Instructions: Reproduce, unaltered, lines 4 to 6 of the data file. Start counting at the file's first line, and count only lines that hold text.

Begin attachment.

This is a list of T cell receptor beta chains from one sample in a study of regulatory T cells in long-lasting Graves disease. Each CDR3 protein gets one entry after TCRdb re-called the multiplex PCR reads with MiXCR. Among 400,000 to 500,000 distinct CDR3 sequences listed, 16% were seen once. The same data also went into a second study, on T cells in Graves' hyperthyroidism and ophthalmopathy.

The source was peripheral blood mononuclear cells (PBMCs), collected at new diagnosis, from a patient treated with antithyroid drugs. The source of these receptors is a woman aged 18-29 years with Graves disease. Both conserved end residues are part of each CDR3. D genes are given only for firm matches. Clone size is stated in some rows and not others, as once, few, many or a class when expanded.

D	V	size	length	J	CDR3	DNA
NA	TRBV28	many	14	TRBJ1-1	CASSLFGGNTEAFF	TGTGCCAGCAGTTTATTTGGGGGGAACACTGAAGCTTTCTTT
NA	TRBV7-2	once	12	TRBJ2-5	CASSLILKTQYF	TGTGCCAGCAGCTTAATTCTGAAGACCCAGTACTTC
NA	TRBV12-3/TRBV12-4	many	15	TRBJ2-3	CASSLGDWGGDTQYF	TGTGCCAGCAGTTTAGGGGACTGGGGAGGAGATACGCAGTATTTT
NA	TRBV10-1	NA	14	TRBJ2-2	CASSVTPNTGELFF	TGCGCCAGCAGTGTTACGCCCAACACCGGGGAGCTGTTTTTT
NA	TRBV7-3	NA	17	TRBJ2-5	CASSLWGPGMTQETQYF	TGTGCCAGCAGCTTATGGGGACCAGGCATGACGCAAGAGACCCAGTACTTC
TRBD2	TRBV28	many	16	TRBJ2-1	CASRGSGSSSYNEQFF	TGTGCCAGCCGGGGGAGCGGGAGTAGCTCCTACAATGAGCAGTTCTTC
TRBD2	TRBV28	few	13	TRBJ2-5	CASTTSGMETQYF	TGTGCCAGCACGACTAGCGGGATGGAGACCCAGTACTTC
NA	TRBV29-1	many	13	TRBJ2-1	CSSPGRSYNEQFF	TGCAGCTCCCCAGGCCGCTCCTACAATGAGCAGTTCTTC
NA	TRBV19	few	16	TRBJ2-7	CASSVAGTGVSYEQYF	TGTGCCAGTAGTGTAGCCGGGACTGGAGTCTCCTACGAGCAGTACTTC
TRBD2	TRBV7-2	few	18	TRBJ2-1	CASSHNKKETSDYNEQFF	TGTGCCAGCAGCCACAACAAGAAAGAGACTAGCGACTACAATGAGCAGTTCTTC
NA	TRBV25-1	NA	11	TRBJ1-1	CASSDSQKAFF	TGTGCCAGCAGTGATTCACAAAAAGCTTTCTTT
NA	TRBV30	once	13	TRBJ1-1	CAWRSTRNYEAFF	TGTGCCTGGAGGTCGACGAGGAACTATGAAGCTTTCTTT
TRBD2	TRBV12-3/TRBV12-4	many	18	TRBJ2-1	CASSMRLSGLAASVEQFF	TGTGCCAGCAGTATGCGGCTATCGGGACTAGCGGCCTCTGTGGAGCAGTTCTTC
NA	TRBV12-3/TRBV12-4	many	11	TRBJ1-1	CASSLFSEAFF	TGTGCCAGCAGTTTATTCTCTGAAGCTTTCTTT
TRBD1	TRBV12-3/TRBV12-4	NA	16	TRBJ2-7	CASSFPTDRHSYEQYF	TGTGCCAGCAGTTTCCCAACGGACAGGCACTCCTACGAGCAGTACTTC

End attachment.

NA	TRBV28	many	14	TRBJ1-1	CASSLFGGNTEAFF	TGTGCCAGCAGTTTATTTGGGGGGAACACTGAAGCTTTCTTT
NA	TRBV7-2	once	12	TRBJ2-5	CASSLILKTQYF	TGTGCCAGCAGCTTAATTCTGAAGACCCAGTACTTC
NA	TRBV12-3/TRBV12-4	many	15	TRBJ2-3	CASSLGDWGGDTQYF	TGTGCCAGCAGTTTAGGGGACTGGGGAGGAGATACGCAGTATTTT